Founded in 1963, the Governor’s School is designed as a summer enrichment program for gifted and talented high-school students. It is supposed to broaden their intellectual horizons, sharpen their thinking, and provide them with the mental toolkit that will enable them to best engage with the world.

The plaintiff in the case, David Phillips, attended the School in 1995. After his college years (culminating in a Ph.D. in comparative literature from UNC), Phillips was hired by the School to teach English in 2013. He was popular with the students, and his performance reviews were excellent.

Phillips taught English courses and also regularly gave what are called “optional seminars” after the end of the regular school day. Optional seminars are lecture and discussion sessions where faculty members are free to talk about topics about which they are passionate. The topics are entirely left to the discretion of the faculty. Until 2021, Phillips had conducted many of these seminars without incident.

Over a span of several years, Phillips had complained to his superiors that the School’s curriculum was being overrun with leftist ideology, that student selection was increasingly focused more on political beliefs than on academic achievement, and that willingness to rationally discuss viewpoints differing from “progressivism” was being replaced by intolerance. His superiors did nothing to address those concerns.

Phillips had also written to his superiors to express his dismay over what he termed a “surveillance/snitch culture” on campus, where students were encouraged to complain whenever they were exposed to arguments they disagreed with. But that state of affairs got worse, not better.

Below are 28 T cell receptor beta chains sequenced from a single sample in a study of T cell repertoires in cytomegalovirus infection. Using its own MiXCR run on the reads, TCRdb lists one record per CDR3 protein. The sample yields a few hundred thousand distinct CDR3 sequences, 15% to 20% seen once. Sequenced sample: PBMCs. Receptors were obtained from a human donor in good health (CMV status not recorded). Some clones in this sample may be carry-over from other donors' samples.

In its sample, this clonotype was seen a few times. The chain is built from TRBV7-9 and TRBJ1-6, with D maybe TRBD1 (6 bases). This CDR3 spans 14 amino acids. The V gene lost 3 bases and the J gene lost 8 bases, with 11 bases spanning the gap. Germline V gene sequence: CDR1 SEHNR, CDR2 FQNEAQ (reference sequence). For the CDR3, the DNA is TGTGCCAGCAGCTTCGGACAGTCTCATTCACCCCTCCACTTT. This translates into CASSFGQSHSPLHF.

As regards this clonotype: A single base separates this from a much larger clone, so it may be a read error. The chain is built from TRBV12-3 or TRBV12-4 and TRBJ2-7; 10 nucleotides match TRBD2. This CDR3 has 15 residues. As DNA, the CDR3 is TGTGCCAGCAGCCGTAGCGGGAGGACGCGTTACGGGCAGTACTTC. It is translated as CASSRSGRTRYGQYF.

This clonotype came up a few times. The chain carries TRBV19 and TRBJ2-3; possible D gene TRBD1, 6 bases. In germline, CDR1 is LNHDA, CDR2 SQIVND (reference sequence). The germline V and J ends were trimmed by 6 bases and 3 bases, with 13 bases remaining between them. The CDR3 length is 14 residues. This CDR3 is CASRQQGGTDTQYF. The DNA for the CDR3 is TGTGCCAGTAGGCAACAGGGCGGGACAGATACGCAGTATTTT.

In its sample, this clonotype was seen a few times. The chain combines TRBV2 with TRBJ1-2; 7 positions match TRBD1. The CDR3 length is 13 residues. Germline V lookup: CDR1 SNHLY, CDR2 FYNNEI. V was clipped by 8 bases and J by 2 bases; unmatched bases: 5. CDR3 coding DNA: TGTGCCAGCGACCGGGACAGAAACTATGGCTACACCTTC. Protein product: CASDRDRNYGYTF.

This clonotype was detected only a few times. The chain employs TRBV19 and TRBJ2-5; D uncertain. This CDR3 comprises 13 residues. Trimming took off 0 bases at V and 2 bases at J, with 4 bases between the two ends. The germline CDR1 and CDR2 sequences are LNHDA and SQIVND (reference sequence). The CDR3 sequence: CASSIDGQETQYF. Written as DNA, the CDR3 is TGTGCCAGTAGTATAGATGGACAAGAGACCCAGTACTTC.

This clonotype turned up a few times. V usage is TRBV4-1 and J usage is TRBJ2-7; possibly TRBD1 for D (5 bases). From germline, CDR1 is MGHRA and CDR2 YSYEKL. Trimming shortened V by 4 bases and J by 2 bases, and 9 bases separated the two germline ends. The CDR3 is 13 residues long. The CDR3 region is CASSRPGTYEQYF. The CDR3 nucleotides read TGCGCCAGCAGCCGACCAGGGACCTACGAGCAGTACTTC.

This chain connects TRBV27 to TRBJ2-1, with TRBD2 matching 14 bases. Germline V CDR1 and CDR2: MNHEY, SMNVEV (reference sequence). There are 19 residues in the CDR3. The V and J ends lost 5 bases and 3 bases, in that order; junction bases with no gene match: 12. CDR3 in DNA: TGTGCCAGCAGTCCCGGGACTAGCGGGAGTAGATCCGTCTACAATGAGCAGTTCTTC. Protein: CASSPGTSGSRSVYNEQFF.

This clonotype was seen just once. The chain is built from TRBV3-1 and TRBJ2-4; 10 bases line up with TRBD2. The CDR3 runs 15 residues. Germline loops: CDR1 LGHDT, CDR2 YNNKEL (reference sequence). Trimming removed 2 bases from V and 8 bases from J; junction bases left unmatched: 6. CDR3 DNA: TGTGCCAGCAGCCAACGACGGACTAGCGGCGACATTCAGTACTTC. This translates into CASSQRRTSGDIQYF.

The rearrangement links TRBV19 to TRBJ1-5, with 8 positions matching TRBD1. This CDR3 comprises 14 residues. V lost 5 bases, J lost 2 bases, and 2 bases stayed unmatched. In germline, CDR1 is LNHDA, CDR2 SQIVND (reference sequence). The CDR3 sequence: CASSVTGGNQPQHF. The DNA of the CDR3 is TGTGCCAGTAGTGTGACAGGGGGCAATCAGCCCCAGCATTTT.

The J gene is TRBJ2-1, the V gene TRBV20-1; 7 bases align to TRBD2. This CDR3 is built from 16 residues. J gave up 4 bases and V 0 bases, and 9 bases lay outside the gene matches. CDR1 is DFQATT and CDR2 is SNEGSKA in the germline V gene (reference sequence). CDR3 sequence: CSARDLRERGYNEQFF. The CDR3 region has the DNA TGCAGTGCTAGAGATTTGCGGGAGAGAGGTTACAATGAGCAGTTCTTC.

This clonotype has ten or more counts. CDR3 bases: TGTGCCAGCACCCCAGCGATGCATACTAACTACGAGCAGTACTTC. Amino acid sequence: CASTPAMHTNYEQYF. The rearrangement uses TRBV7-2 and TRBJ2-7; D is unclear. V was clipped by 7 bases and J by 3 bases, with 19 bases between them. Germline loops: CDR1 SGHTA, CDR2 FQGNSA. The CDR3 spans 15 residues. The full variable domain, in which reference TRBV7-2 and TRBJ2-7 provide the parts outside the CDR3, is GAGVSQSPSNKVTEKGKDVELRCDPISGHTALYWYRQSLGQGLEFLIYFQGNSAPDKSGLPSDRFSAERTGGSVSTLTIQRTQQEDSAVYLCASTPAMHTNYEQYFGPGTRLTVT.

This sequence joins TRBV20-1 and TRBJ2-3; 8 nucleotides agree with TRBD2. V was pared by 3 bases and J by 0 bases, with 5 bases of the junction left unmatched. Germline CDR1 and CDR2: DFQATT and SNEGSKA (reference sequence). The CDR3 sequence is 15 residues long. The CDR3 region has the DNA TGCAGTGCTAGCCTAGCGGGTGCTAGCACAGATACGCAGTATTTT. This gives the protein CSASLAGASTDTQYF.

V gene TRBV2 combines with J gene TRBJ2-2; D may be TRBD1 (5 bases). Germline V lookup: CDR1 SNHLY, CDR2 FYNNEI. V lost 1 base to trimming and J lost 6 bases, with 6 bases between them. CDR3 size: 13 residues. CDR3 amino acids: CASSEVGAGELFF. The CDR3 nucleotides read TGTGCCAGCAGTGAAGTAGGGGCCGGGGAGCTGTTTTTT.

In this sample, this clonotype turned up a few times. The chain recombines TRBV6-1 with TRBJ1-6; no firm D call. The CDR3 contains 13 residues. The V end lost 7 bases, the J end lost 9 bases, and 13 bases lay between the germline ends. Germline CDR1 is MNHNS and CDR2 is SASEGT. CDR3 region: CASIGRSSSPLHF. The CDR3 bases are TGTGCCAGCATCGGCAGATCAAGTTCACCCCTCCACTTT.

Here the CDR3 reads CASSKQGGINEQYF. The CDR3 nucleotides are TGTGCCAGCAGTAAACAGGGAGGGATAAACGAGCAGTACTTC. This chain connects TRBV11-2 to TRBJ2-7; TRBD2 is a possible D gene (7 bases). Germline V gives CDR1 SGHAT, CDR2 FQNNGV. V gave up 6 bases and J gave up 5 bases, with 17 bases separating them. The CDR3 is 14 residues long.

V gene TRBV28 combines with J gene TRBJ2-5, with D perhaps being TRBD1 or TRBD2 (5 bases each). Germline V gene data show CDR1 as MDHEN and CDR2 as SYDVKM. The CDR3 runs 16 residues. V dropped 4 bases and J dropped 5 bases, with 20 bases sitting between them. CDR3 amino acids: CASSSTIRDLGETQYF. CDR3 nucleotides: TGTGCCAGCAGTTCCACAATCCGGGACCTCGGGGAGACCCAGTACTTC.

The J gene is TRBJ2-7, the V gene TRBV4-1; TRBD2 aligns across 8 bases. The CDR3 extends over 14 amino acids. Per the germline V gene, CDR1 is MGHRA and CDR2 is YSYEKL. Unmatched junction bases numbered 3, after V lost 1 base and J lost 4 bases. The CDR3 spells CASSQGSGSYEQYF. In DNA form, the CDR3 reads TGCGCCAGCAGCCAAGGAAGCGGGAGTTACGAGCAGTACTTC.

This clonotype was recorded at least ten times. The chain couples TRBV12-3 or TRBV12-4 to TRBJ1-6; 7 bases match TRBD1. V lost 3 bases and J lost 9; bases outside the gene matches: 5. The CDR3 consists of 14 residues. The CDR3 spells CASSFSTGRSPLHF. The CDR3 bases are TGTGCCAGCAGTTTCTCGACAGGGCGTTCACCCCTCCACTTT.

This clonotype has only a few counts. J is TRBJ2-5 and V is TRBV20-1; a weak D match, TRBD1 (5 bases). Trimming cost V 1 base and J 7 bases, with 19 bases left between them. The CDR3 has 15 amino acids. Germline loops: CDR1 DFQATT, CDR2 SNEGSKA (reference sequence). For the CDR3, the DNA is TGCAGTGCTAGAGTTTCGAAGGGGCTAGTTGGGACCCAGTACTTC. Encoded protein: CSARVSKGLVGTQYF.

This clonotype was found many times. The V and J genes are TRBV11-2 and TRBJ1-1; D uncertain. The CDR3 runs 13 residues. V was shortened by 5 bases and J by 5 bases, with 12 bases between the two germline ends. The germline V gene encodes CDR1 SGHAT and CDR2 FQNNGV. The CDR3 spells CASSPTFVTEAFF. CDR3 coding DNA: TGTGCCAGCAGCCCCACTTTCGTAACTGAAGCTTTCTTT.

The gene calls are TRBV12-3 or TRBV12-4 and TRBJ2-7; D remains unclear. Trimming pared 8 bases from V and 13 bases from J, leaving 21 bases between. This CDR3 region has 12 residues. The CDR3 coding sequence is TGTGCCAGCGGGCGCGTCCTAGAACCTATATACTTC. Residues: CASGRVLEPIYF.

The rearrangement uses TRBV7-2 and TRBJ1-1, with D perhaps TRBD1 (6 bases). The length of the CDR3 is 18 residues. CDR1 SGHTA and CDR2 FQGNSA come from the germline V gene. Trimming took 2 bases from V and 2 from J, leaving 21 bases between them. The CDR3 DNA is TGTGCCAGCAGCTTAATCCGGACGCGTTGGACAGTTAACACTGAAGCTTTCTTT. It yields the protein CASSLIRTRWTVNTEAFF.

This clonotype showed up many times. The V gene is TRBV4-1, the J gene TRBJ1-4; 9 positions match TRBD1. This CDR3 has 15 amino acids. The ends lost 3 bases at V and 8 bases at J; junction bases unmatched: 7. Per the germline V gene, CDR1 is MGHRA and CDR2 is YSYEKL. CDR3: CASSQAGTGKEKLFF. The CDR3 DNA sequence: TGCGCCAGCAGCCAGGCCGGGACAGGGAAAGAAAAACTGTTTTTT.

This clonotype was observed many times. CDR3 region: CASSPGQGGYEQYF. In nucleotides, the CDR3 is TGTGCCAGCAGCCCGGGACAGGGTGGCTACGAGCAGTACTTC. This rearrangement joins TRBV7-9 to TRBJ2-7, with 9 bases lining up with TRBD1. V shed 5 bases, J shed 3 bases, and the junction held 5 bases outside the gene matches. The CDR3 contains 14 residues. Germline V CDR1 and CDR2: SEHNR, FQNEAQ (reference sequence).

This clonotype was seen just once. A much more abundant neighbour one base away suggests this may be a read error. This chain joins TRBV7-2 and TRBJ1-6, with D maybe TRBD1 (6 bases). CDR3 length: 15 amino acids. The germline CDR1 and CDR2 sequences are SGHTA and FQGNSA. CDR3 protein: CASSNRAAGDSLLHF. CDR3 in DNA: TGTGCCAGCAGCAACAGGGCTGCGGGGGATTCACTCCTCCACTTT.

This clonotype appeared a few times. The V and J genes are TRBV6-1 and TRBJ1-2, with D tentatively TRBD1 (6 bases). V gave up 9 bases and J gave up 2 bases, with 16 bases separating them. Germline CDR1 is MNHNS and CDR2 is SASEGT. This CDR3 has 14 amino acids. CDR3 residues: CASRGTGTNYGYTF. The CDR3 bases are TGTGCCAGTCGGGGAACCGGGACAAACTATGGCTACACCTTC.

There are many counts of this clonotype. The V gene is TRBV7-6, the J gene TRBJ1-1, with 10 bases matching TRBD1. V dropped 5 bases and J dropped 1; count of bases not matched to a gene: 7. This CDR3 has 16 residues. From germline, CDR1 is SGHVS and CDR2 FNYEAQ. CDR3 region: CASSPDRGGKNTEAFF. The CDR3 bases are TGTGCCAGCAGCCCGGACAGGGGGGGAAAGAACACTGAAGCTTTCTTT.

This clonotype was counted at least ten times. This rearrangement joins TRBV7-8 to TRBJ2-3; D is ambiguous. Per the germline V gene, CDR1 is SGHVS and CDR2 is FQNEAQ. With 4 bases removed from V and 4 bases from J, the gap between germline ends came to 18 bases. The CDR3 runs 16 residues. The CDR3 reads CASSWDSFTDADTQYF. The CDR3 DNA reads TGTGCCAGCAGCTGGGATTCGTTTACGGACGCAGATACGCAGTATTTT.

In late June 2021, Phillips gave three optional seminars that proved to be highly controversial. In each, he argued that various “progressive” beliefs were erroneous. In one, he critiqued the idea of “microaggressions” and that certain people are inherently “privileged” or “oppressed” because of their immutable characteristics. In another, he argued against suppressing speech merely because it might offend some listener. In the third, he criticized the increasing intellectual monoculture in higher education.

Phillips critiqued the idea that certain people are inherently “privileged” or “oppressed.”Those seminars provoked unprecedented hostility—both from students and from fellow faculty members and administrators. Ordinarily, the latter don’t attend seminars but did in these cases, often voicing their opposition in abrasive terms, such as “That’s just what white men think.” Phillips nevertheless answered all questions and counter-arguments calmly.

The day after the third seminar, June 29, 2021, Phillips was notified that his employment with the School was immediately terminated. He was told to get his belongings and leave the campus by the end of the day. When he asked the official why he was being fired, the official said that he couldn’t discuss it.

Crucially, the School has personnel policies in place requiring that faculty members be notified of allegations against them and be given a fair opportunity to respond. The administration followed none of its policies in the termination of Phillips.

The evidence clearly shows that Phillips was fired simply because the top administrators wanted to be rid of a faculty member whose views clashed with theirs. Under the Free Speech and Free Press Clause of North Carolina’s Constitution, public officials may not restrain citizens in their exercise of free speech, but that is just what the administrators of the Governor’s School have done.

Phillips is asking for reinstatement to his teaching position; back pay; compensatory damages for pain and suffering, emotional distress, and reputational harm; and reasonable attorney’s fees. He also wants the court to enjoin School officials from further violating his constitutional rights.

The question now is how the Department of Public Instruction will respond. A lawyer well versed in cases where educational institutions have retaliated against faculty members who have voiced unpopular opinions might advise a quick settlement.

George Leef is director of editorial content at the James G. Martin Center for Academic Renewal.